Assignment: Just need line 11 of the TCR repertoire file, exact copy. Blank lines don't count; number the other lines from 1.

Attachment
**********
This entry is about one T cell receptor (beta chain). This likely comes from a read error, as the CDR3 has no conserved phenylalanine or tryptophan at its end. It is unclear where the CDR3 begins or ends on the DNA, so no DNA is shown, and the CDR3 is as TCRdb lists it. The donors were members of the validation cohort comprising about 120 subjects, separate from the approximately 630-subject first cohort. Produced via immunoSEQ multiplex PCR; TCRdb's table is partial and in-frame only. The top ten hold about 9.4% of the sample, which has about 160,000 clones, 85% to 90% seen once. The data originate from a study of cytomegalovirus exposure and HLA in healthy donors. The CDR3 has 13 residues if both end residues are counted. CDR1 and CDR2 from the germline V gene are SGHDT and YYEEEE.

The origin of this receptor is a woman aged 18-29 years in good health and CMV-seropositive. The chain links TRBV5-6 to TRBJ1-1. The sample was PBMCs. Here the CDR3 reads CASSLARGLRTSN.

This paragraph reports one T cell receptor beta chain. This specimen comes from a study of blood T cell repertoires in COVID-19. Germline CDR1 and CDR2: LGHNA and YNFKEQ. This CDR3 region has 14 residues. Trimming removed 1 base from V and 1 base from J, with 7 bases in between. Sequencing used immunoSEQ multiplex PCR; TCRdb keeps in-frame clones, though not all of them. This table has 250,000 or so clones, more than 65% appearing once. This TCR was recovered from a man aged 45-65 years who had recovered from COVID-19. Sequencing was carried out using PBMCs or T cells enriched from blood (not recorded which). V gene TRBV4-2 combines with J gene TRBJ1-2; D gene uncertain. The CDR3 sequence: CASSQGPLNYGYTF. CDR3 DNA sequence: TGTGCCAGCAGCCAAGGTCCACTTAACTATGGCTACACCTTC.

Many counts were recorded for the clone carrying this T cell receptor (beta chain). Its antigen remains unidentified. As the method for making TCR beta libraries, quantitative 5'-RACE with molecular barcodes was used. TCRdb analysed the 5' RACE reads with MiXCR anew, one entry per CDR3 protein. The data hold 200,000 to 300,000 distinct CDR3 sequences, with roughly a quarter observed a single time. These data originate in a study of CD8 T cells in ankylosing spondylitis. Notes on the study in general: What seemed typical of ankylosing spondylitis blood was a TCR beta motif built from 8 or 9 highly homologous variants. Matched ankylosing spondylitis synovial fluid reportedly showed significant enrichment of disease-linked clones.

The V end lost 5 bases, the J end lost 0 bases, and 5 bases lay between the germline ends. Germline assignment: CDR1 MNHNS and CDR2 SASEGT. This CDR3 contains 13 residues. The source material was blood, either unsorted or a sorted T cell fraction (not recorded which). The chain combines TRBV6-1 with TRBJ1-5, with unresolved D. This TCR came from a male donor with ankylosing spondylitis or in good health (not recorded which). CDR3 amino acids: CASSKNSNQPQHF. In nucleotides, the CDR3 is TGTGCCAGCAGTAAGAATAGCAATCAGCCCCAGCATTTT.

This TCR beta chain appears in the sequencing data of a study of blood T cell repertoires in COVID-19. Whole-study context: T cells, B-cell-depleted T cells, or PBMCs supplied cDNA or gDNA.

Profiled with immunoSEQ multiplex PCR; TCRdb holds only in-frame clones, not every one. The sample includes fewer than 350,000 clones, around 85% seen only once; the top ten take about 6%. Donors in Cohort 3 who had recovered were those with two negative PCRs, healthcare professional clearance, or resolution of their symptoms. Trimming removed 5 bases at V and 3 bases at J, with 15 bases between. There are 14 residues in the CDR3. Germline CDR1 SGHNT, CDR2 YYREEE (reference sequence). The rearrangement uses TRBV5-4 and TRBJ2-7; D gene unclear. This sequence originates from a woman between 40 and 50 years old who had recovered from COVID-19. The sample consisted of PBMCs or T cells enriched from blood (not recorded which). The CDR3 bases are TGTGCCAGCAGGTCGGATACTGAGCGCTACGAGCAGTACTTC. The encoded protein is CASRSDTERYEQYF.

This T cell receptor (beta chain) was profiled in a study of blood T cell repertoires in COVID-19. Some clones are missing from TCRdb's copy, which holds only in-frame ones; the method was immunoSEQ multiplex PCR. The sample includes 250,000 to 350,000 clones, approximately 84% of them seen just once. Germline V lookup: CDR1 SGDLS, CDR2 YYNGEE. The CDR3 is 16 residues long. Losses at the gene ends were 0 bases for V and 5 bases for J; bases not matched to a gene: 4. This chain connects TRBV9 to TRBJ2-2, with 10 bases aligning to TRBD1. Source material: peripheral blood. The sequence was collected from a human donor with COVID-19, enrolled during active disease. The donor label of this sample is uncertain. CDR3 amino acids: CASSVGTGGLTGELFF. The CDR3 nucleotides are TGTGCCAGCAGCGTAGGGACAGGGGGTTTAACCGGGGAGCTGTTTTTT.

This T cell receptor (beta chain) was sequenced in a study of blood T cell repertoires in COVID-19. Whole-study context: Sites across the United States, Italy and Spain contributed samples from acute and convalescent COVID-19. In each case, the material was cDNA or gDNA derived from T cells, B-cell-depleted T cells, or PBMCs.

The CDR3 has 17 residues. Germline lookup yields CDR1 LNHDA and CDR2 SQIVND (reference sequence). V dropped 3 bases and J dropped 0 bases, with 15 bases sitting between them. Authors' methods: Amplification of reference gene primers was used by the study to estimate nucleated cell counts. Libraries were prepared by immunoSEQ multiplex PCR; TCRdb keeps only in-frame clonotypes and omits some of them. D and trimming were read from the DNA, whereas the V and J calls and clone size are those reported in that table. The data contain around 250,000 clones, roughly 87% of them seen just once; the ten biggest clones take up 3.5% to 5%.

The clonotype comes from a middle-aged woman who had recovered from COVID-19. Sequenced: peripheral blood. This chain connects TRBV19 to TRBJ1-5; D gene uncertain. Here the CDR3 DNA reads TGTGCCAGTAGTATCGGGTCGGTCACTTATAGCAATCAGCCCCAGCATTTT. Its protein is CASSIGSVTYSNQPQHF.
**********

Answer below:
The clonotype comes from a middle-aged woman who had recovered from COVID-19. Sequenced: peripheral blood. This chain connects TRBV19 to TRBJ1-5; D gene uncertain. Here the CDR3 DNA reads TGTGCCAGTAGTATCGGGTCGGTCACTTATAGCAATCAGCCCCAGCATTTT. Its protein is CASSIGSVTYSNQPQHF.